As a server and hostess, your job is to do everything except cook. You greet guests and show them to their table, you take food and beverage orders, and you might even clear off some tables. You're definitely a team player.
A server and hostess may keep unusual hours, ranging from super early morning to super late night. You might even work a few weekend shifts from time to time. And don't be surprised when you get called into work on Thanksgiving. Not everyone likes their family and turkey and prefers a night out.
As a server and hostess, you'll probably receive some tips from customers, as long as you get their orders right and provide them with excellent customer service. Still, some customers will never be happy, no matter how hard you try and those customers will make the workday seem really long.
There is more than meets the eye when it comes to being a server and hostess. For example, did you know that they make an average of $11.34 an hour? That's $23,581 a year!
Between 2018 and 2028, the career is expected to grow 6% and produce 170,200 job opportunities across the U.S.
There are certain skills that many server and hostesses have in order to accomplish their responsibilities. By taking a look through resumes, we were able to narrow down the most common skills for a person in this position. We discovered that a lot of resumes listed detail oriented, communication skills and customer-service skills.
When it comes to the most important skills required to be a server and hostess, we found that a lot of resumes listed 19.4% of server and hostesses included communication, while 12.5% of resumes included food preparation, and 7.6% of resumes included pos. Hard skills like these are helpful to have when it comes to performing essential job responsibilities.
When it comes to searching for a job, many search for a key term or phrase. Instead, it might be more helpful to search by industry, as you might be missing jobs that you never thought about in industries that you didn't even think offered positions related to the server and hostess job title. But what industry to start with? Most server and hostesses actually find jobs in the hospitality and retail industries.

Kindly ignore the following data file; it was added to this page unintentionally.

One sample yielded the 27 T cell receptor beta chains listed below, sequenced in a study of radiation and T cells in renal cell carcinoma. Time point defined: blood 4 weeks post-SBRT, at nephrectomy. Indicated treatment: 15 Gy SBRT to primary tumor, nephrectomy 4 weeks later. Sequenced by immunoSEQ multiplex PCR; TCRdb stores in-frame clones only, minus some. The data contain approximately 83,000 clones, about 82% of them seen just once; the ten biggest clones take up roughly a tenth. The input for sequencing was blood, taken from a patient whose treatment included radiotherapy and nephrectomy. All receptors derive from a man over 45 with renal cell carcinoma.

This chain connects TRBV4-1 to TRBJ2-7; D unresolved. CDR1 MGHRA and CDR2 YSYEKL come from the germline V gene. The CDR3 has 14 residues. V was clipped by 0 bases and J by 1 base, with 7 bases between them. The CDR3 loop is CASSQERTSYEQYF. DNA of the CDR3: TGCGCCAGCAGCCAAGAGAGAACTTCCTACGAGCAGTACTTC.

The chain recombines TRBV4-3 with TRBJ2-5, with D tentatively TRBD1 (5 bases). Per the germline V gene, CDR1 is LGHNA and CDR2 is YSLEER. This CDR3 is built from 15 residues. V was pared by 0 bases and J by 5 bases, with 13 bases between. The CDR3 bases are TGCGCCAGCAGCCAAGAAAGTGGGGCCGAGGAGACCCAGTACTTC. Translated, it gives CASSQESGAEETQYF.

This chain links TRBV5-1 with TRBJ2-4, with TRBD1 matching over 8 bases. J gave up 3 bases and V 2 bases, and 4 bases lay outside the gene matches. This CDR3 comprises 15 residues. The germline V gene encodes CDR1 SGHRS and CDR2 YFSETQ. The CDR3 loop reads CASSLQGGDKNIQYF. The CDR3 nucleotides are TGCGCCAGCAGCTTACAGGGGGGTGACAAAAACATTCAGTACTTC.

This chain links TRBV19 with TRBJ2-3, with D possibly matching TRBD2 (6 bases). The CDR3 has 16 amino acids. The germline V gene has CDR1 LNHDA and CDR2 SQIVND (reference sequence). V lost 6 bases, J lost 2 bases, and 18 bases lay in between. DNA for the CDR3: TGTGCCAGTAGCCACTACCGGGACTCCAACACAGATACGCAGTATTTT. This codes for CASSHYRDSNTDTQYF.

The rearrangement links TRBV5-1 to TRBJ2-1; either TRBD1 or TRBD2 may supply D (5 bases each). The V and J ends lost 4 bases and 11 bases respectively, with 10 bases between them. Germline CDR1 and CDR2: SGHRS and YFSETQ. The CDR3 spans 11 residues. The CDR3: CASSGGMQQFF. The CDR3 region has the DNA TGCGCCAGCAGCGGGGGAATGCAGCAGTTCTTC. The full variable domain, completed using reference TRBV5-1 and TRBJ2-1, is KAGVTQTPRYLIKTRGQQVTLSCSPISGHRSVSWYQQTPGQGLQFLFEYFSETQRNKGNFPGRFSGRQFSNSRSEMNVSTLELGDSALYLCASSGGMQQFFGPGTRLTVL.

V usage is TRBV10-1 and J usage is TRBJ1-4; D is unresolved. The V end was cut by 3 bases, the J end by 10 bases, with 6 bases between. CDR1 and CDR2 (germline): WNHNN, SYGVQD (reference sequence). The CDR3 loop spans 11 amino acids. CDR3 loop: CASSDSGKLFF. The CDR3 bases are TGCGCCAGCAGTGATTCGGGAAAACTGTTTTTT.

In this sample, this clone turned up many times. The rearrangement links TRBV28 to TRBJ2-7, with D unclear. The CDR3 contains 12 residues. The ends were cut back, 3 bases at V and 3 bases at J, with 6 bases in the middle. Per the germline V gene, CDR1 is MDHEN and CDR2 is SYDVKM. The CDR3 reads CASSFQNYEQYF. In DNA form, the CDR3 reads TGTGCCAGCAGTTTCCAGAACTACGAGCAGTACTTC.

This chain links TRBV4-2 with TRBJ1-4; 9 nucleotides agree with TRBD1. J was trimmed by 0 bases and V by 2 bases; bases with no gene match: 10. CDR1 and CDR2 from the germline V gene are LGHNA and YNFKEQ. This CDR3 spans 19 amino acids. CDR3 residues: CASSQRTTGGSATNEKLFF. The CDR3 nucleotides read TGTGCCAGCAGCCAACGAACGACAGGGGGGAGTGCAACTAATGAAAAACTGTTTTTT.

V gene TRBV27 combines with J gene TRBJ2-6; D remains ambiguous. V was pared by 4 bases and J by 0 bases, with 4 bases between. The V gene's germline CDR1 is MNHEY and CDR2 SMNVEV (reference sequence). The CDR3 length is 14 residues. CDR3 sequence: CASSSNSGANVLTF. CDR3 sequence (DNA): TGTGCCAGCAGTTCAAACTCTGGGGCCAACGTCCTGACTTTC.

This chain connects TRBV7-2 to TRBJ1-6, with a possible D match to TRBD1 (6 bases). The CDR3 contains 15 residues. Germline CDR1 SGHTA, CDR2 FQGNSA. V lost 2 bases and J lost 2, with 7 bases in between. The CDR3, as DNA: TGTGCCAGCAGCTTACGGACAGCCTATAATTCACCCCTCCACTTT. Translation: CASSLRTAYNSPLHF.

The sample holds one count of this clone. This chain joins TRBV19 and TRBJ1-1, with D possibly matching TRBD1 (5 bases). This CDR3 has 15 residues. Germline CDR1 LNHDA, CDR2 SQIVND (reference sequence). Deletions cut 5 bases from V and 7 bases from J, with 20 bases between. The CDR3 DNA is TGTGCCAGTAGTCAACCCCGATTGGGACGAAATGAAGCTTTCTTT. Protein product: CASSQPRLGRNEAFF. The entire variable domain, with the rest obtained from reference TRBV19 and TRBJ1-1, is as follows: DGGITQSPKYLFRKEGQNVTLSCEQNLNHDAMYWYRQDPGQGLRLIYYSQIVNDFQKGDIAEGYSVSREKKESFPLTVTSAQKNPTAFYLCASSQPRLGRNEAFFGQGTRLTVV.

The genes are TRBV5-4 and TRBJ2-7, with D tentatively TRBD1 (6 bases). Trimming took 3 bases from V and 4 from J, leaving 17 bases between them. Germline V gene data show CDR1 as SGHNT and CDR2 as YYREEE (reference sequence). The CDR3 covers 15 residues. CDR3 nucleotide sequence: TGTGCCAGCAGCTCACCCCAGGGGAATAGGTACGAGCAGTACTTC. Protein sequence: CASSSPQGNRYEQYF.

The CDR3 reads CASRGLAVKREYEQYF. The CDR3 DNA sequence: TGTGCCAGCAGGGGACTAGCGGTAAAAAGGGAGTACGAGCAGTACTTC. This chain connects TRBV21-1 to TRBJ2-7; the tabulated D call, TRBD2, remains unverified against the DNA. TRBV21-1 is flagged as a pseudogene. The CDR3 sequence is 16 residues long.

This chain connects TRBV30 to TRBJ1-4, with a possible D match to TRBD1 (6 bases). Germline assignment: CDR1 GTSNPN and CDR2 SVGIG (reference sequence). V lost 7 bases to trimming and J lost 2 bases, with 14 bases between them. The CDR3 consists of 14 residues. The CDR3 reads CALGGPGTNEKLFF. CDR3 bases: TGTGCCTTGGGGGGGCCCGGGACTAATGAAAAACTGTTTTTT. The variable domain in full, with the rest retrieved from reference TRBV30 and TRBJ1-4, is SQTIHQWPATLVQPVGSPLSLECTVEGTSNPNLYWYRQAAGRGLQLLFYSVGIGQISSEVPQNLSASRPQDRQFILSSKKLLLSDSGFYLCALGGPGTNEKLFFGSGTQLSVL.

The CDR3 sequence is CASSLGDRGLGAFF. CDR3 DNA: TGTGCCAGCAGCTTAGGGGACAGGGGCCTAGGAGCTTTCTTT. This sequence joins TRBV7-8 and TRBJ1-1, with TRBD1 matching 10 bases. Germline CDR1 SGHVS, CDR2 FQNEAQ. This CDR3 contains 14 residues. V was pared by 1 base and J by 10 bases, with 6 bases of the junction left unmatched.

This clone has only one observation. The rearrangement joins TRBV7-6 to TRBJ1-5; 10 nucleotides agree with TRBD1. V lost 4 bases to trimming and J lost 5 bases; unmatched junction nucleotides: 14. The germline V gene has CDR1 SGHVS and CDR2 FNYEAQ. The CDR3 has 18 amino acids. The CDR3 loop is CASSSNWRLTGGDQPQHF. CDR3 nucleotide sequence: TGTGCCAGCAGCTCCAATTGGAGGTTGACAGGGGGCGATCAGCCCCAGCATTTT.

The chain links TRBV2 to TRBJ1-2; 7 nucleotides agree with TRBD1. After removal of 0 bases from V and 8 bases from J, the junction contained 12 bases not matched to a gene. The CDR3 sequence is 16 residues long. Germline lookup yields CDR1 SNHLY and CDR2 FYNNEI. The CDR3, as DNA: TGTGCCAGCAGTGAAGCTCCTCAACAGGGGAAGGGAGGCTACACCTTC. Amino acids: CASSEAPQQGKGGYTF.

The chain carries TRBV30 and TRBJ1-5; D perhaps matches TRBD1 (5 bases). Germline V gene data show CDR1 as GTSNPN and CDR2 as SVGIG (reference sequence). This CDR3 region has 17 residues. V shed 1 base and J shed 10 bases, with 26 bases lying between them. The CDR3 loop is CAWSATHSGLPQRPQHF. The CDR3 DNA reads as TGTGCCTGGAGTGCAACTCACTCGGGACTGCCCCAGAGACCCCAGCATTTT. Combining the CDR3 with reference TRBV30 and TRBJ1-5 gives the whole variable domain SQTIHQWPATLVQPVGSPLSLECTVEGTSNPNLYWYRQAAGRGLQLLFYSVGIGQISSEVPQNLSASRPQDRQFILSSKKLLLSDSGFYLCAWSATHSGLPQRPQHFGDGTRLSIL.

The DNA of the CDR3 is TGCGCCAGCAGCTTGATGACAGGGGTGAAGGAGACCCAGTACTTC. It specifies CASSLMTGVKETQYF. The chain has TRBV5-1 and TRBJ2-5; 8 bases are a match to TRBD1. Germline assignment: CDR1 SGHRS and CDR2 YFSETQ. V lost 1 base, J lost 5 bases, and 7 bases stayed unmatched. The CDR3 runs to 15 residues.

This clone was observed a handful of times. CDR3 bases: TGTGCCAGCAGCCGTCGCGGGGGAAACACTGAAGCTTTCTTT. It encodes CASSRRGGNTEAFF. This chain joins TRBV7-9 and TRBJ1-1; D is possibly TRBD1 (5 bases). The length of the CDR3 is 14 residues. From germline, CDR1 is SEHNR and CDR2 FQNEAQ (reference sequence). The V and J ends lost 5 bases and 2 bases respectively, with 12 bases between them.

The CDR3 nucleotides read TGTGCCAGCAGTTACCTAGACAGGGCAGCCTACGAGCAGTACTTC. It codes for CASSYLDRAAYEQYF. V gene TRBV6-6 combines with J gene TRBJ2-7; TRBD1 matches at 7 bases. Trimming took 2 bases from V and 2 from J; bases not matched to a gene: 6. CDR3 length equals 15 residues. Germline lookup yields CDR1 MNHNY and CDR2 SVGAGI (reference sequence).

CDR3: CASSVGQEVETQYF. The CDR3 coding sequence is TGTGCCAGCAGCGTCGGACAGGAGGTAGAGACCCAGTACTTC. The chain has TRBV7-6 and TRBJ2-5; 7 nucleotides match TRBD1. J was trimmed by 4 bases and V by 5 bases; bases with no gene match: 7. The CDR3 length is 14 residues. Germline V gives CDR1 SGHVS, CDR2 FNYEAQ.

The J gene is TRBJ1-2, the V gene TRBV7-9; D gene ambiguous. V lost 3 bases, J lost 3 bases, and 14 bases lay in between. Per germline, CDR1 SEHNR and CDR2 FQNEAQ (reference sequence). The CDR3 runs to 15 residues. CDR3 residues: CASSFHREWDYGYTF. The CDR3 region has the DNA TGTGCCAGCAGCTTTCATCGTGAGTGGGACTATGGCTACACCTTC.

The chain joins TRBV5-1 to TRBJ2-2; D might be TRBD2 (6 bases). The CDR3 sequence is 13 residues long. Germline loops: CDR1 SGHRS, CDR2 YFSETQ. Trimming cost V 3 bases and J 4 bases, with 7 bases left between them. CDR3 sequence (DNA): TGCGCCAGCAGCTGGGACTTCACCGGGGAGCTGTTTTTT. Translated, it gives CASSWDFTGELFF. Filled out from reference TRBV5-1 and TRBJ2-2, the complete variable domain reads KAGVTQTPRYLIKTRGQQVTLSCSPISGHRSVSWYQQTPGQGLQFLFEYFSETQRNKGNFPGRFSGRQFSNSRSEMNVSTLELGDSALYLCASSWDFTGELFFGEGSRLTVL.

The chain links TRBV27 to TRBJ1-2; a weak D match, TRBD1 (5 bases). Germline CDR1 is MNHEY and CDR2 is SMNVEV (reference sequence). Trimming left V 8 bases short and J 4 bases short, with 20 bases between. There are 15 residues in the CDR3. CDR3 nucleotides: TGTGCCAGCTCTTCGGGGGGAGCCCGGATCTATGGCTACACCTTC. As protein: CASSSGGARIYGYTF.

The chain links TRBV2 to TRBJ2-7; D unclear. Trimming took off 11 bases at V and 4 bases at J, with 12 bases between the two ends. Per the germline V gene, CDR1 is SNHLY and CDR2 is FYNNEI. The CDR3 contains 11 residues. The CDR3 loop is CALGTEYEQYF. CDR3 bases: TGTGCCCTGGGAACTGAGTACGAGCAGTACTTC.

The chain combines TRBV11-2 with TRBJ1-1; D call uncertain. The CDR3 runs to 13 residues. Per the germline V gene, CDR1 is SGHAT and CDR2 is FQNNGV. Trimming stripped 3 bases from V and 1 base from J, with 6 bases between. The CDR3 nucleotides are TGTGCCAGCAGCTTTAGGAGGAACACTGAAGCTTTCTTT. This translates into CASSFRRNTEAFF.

If you're interested in becoming a server and hostess, one of the first things to consider is how much education you need. We've determined that 24.1% of server and hostesses have a bachelor's degree. In terms of higher education levels, we found that 1.1% of server and hostesses have master's degrees. Even though some server and hostesses have a college degree, it's possible to become one with only a high school degree or GED.
Choosing the right major is always an important step when researching how to become a server and hostess. When we researched the most common majors for a server and hostess, we found that they most commonly earn high school diploma degrees or bachelor's degree degrees. Other degrees that we often see on server and hostess resumes include associate degree degrees or diploma degrees.
You may find that experience in other jobs will help you become a server and hostess. In fact, many server and hostess jobs require experience in a role such as cashier. Meanwhile, many server and hostesses also have previous career experience in roles such as server or sales associate.